I was buying some cheap bits and pieces for my Godox AD200 flash at Amazon.com a day or two ago and, after getting my pressing flash accessory business squared away, I started doing a little good natured browsing. I was looking to see all the different lenses that are available for my Panasonic cameras. I was especially interested in a fairly fast, normal lens which, on the GH5, would be a 25mm. I was surprised to find a number of choices, including: the (most coveted!!!) Olympus 25mm f1.2 (with 19 elements, no less) as well as the 25mm f1.8 Olympus and it's counterpart, the Panasonic 25mm f1.7. The lens I wasn't expecting to find was a new product by a company called, 7Artisans.
The lens is a 25mm f1.8 lens that is fully manual in its operation with any of the Olympus or Panasonic cameras. The thing that caught my eye was the price; it was a mild and rational total of $70.
Usually I read a few reviews before taking any sort of action; even before sticking the item in my shopping cart for later dismissal or acceptance, but in this case there were no reviews. Nada. Nothing. But the lens looked pretty cool, the specs were nice (12 bladed aperture) and I went ahead andordered it. Given the price point my expectations were nice and low. I thought it would be acceptable but not wicked sharp or any competition to the better known brands.
I didn't want to go outside this afternoon because it feels like the surface of Mercury right now in Texas. Not the dark side but the side facing the sun... But I knew my VSL readers would need pertinent lens information right away so I put on my hat and sandals and khaki shorts and breezy shirt, a squirt of sunscreen for the exposed areas, and headed out the door.
I put the lens on the G85 and the pair creates a very small and handy walking around system for those who prefer single focal length lenses. The lens is made of metal and glass and seems robust and solid. It's not perfectly finished in the way we expect expensive lenses to be and by that I mean that when examined with my bifocals I can see small defects in paint, etc. but not on things that are image forming.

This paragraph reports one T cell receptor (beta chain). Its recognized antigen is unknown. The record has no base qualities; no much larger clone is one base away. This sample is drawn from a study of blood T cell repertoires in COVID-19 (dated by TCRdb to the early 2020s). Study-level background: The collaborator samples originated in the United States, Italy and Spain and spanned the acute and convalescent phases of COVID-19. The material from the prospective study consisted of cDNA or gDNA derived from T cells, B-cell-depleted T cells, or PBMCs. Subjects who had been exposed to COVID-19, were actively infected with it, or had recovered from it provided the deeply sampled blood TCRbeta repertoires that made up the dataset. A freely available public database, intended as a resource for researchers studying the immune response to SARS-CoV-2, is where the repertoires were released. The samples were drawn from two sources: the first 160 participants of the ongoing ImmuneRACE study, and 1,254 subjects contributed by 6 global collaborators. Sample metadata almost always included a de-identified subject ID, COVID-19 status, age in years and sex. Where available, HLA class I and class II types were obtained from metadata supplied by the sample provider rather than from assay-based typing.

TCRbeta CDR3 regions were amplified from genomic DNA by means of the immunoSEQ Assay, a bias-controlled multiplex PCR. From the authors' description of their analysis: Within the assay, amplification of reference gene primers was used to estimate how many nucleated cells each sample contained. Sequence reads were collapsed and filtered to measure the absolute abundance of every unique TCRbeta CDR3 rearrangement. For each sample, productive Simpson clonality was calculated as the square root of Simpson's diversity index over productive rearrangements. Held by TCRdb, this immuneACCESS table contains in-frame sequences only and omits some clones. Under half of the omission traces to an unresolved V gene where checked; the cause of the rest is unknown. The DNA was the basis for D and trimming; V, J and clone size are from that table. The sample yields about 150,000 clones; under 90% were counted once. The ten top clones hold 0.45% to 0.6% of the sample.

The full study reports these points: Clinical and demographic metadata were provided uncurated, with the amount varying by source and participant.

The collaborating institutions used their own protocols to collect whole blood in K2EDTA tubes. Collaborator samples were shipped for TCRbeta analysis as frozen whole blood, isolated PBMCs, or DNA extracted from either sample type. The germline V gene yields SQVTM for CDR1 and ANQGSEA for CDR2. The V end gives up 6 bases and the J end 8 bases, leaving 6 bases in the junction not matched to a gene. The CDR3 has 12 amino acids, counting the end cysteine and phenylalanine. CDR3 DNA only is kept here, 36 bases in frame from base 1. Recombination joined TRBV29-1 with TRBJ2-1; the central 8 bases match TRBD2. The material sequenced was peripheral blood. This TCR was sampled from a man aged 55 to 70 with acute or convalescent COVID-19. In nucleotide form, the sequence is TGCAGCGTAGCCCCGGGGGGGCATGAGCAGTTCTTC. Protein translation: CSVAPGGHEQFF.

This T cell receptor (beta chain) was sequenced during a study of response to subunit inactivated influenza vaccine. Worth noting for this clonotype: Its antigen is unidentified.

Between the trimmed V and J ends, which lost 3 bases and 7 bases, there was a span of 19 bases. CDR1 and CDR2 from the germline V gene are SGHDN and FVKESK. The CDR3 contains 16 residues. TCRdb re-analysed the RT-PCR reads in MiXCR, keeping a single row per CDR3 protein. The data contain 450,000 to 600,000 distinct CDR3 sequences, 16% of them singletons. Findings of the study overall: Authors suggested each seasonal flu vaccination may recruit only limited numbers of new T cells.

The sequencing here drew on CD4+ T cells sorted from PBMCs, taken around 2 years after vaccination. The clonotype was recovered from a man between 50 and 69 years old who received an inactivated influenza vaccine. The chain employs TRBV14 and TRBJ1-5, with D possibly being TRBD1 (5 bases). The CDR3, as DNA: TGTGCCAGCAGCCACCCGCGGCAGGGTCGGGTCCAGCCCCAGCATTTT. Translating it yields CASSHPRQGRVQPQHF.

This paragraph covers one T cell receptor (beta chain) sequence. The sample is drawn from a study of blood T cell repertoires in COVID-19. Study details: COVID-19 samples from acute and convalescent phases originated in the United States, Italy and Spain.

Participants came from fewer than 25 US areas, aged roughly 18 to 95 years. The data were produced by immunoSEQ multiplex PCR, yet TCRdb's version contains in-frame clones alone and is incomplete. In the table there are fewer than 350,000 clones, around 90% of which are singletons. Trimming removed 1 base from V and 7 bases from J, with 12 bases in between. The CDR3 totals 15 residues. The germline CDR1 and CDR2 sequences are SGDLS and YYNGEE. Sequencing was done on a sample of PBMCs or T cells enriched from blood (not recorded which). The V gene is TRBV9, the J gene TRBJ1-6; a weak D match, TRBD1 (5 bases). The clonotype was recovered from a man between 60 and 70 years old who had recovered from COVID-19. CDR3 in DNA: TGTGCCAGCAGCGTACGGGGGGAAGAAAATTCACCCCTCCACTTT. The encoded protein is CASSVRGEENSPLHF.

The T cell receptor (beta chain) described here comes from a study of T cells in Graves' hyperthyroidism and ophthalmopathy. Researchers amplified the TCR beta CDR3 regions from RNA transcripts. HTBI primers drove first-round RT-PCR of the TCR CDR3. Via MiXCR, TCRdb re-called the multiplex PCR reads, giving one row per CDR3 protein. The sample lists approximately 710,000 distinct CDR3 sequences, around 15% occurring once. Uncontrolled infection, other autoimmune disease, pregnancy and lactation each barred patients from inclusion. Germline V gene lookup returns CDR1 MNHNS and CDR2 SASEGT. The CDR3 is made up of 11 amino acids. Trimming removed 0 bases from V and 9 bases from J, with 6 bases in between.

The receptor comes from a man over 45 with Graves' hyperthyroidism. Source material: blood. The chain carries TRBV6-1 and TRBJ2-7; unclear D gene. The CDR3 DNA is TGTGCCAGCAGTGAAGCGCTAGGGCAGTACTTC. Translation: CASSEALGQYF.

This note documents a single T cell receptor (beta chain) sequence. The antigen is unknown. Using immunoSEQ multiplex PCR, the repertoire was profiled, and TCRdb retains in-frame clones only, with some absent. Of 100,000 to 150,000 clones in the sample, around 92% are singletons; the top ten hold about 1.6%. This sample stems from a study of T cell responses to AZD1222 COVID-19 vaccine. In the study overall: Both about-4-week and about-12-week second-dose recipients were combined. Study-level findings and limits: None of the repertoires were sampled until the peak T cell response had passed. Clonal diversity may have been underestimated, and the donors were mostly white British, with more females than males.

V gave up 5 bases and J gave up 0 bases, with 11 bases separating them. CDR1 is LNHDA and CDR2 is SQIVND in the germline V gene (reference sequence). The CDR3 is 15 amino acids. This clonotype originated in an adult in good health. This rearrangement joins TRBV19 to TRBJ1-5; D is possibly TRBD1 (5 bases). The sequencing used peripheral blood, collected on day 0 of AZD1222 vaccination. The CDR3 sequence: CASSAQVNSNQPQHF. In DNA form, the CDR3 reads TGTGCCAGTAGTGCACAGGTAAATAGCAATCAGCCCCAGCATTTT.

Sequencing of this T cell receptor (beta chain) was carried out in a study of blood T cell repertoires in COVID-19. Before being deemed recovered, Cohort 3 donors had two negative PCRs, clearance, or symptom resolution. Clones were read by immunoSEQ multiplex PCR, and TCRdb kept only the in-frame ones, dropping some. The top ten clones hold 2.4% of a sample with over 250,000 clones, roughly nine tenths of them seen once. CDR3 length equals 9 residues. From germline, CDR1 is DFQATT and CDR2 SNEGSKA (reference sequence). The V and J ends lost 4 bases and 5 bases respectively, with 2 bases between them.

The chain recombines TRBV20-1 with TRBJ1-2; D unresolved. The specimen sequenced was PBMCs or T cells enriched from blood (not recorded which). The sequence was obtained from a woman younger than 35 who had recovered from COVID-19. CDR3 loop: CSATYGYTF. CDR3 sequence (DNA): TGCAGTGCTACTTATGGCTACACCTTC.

The lens features a 12 bladed aperture ring which should give nice out of focus renderings but it's important to mention that the aperture ring is not click stopped. You'll have to pay attention to where the ring is set if you want a specific aperture setting. The aperture ring is located closest to the camera body and the focusing ring is on the front of the lens.
Two or three things of note about the focusing ring. First, mine goes just a tiny bit past infinity. This may be a not perfectly calibrated scale or it may be that the lens is designed with the ability to go past infinity in order to deal with expansion caused by heat. I think I'll stick with the first reason....
Second, the lens is capable of focusing down to 0.6 feet or 0.18 meters (whichever one you like better) which is think is just great for a lens that is a "normal" equivalent. And third, The lens features a good, old fashion depth of field scale for those of use who like to do hyperfocal length lens setting. It's really very well done. The only drawback will be for died in the wool Leica M users as the focusing ring and tab on many of our most well loved lenses is reversed.
Both the focusing ring and the aperture ring are buttery smooth with just enough resistance to help your brain realize that everything is working as it should.
In years past I would not have been as interested in a 25mm normal lens that manually focuses for use on a m4:3 camera as I would have struggled to hit sharp focus. But the inclusion of focus peaking and in-finder magnification makes nailing manual focus an easy and accurate action.
I thought I would dislike the un-clicked aperture for anything but video work but I was wrong. Once I got a handle on the general illumination of the day I set the camera to manual, set a low ISO and a fast shutter speed and used the un-clicked aperture ring as my exposure compensation; staying between f2.8 and f5.6 for the most part. It worked well with the instant visual feedback in the finder. What a nice way to work.
So, how does the lens do as a lens --- as opposed to a blog topic? In short, I think it's a very good lens and does a very nice job at most aperture settings. I shot several hundred images this afternoon and looked them over pretty well while importing them into Lightroom. I've included my favorites down below. Take a look at the detail in the hanging yarn photograph about three down in the street photos. I think you'll find the rendering of fine detail in the yarn very acceptable.
I haven't played enough with the lens wide open to know how it will handle flat objects while maintaining quality in the corners but I am impressed by the contrast and resolution of it in actual, normal, human use. It's a great match for the 16 megapixel sensor in the G85. I'm impressed enough to be actively considering picking up its big brother, a 35mm lens, for my full frame Sony cameras. I've put off buying any other 35mm and the cost is so low...
My first day's assessment of the 25mm f1.8 for the m4:3 is that I've got a lens I like and I'm keeping it.
Here's where you can get one:
Product photos courtesy of my Panasonic fz2500....
Yay. Depth of field scale! Yay! Close focus.